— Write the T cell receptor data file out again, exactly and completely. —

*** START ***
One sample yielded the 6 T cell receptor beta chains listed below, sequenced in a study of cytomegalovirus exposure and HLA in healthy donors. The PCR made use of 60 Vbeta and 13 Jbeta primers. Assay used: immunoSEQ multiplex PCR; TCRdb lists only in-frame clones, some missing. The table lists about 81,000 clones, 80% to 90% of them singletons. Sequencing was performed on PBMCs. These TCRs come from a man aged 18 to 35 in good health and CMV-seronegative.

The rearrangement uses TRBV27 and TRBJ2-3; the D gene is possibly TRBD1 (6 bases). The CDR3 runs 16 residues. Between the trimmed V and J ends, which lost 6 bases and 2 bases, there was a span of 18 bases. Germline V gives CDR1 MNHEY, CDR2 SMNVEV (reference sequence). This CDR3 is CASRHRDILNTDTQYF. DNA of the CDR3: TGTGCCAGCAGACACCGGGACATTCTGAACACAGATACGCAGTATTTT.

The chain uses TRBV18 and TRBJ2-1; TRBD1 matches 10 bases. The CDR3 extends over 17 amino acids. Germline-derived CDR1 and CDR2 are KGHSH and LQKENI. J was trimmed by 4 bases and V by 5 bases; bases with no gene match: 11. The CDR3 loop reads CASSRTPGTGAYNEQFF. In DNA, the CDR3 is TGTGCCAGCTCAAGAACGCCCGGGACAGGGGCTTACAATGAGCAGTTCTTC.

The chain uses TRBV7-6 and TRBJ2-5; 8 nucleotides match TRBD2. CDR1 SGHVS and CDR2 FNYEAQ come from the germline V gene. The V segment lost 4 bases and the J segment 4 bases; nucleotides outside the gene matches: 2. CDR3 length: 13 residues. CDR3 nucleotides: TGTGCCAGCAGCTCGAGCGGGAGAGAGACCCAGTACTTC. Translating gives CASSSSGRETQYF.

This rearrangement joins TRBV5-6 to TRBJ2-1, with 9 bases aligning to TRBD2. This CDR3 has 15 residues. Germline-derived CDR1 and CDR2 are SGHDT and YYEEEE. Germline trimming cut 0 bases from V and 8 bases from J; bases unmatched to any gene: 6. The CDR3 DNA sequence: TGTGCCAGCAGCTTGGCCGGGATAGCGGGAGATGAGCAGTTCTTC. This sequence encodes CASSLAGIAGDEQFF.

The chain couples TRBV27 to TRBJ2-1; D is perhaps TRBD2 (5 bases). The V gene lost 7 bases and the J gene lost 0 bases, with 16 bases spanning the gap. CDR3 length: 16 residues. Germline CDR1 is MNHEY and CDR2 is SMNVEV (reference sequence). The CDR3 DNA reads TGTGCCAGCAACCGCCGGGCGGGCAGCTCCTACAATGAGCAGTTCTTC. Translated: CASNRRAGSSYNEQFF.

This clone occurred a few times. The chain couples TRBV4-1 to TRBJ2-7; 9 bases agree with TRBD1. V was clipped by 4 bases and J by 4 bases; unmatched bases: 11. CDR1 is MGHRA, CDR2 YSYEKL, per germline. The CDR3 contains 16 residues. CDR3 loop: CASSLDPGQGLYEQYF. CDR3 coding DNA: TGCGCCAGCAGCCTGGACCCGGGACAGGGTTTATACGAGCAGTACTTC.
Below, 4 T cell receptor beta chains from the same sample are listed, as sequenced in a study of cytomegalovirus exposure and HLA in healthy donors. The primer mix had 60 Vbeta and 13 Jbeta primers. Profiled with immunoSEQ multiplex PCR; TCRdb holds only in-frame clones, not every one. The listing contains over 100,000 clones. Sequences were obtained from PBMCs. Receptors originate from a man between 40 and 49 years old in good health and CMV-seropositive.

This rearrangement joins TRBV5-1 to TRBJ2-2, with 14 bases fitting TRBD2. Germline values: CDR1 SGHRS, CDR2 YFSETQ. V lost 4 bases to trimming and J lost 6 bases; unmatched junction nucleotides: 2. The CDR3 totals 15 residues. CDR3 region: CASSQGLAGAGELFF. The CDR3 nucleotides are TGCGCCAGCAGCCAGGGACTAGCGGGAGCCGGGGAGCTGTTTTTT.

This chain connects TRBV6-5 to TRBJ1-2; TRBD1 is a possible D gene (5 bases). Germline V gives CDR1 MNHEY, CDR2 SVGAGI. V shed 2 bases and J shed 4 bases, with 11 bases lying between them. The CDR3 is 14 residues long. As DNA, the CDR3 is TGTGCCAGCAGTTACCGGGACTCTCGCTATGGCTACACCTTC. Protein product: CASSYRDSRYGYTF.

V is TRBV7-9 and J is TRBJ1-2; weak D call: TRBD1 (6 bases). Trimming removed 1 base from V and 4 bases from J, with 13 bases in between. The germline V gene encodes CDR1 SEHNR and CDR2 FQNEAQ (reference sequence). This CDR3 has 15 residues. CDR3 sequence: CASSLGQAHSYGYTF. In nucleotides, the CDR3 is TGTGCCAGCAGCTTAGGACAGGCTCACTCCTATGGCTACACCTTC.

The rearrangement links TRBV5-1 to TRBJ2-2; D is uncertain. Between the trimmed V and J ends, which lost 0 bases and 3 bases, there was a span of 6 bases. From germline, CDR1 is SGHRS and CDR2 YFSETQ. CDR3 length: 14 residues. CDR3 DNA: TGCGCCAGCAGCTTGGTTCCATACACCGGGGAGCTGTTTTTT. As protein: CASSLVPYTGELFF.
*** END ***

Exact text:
One sample yielded the 6 T cell receptor beta chains listed below, sequenced in a study of cytomegalovirus exposure and HLA in healthy donors. The PCR made use of 60 Vbeta and 13 Jbeta primers. Assay used: immunoSEQ multiplex PCR; TCRdb lists only in-frame clones, some missing. The table lists about 81,000 clones, 80% to 90% of them singletons. Sequencing was performed on PBMCs. These TCRs come from a man aged 18 to 35 in good health and CMV-seronegative.

The rearrangement uses TRBV27 and TRBJ2-3; the D gene is possibly TRBD1 (6 bases). The CDR3 runs 16 residues. Between the trimmed V and J ends, which lost 6 bases and 2 bases, there was a span of 18 bases. Germline V gives CDR1 MNHEY, CDR2 SMNVEV (reference sequence). This CDR3 is CASRHRDILNTDTQYF. DNA of the CDR3: TGTGCCAGCAGACACCGGGACATTCTGAACACAGATACGCAGTATTTT.

The chain uses TRBV18 and TRBJ2-1; TRBD1 matches 10 bases. The CDR3 extends over 17 amino acids. Germline-derived CDR1 and CDR2 are KGHSH and LQKENI. J was trimmed by 4 bases and V by 5 bases; bases with no gene match: 11. The CDR3 loop reads CASSRTPGTGAYNEQFF. In DNA, the CDR3 is TGTGCCAGCTCAAGAACGCCCGGGACAGGGGCTTACAATGAGCAGTTCTTC.

The chain uses TRBV7-6 and TRBJ2-5; 8 nucleotides match TRBD2. CDR1 SGHVS and CDR2 FNYEAQ come from the germline V gene. The V segment lost 4 bases and the J segment 4 bases; nucleotides outside the gene matches: 2. CDR3 length: 13 residues. CDR3 nucleotides: TGTGCCAGCAGCTCGAGCGGGAGAGAGACCCAGTACTTC. Translating gives CASSSSGRETQYF.

This rearrangement joins TRBV5-6 to TRBJ2-1, with 9 bases aligning to TRBD2. This CDR3 has 15 residues. Germline-derived CDR1 and CDR2 are SGHDT and YYEEEE. Germline trimming cut 0 bases from V and 8 bases from J; bases unmatched to any gene: 6. The CDR3 DNA sequence: TGTGCCAGCAGCTTGGCCGGGATAGCGGGAGATGAGCAGTTCTTC. This sequence encodes CASSLAGIAGDEQFF.

The chain couples TRBV27 to TRBJ2-1; D is perhaps TRBD2 (5 bases). The V gene lost 7 bases and the J gene lost 0 bases, with 16 bases spanning the gap. CDR3 length: 16 residues. Germline CDR1 is MNHEY and CDR2 is SMNVEV (reference sequence). The CDR3 DNA reads TGTGCCAGCAACCGCCGGGCGGGCAGCTCCTACAATGAGCAGTTCTTC. Translated: CASNRRAGSSYNEQFF.

This clone occurred a few times. The chain couples TRBV4-1 to TRBJ2-7; 9 bases agree with TRBD1. V was clipped by 4 bases and J by 4 bases; unmatched bases: 11. CDR1 is MGHRA, CDR2 YSYEKL, per germline. The CDR3 contains 16 residues. CDR3 loop: CASSLDPGQGLYEQYF. CDR3 coding DNA: TGCGCCAGCAGCCTGGACCCGGGACAGGGTTTATACGAGCAGTACTTC.
Below, 4 T cell receptor beta chains from the same sample are listed, as sequenced in a study of cytomegalovirus exposure and HLA in healthy donors. The primer mix had 60 Vbeta and 13 Jbeta primers. Profiled with immunoSEQ multiplex PCR; TCRdb holds only in-frame clones, not every one. The listing contains over 100,000 clones. Sequences were obtained from PBMCs. Receptors originate from a man between 40 and 49 years old in good health and CMV-seropositive.

This rearrangement joins TRBV5-1 to TRBJ2-2, with 14 bases fitting TRBD2. Germline values: CDR1 SGHRS, CDR2 YFSETQ. V lost 4 bases to trimming and J lost 6 bases; unmatched junction nucleotides: 2. The CDR3 totals 15 residues. CDR3 region: CASSQGLAGAGELFF. The CDR3 nucleotides are TGCGCCAGCAGCCAGGGACTAGCGGGAGCCGGGGAGCTGTTTTTT.

This chain connects TRBV6-5 to TRBJ1-2; TRBD1 is a possible D gene (5 bases). Germline V gives CDR1 MNHEY, CDR2 SVGAGI. V shed 2 bases and J shed 4 bases, with 11 bases lying between them. The CDR3 is 14 residues long. As DNA, the CDR3 is TGTGCCAGCAGTTACCGGGACTCTCGCTATGGCTACACCTTC. Protein product: CASSYRDSRYGYTF.

V is TRBV7-9 and J is TRBJ1-2; weak D call: TRBD1 (6 bases). Trimming removed 1 base from V and 4 bases from J, with 13 bases in between. The germline V gene encodes CDR1 SEHNR and CDR2 FQNEAQ (reference sequence). This CDR3 has 15 residues. CDR3 sequence: CASSLGQAHSYGYTF. In nucleotides, the CDR3 is TGTGCCAGCAGCTTAGGACAGGCTCACTCCTATGGCTACACCTTC.

The rearrangement links TRBV5-1 to TRBJ2-2; D is uncertain. Between the trimmed V and J ends, which lost 0 bases and 3 bases, there was a span of 6 bases. From germline, CDR1 is SGHRS and CDR2 YFSETQ. CDR3 length: 14 residues. CDR3 DNA: TGCGCCAGCAGCTTGGTTCCATACACCGGGGAGCTGTTTTTT. As protein: CASSLVPYTGELFF.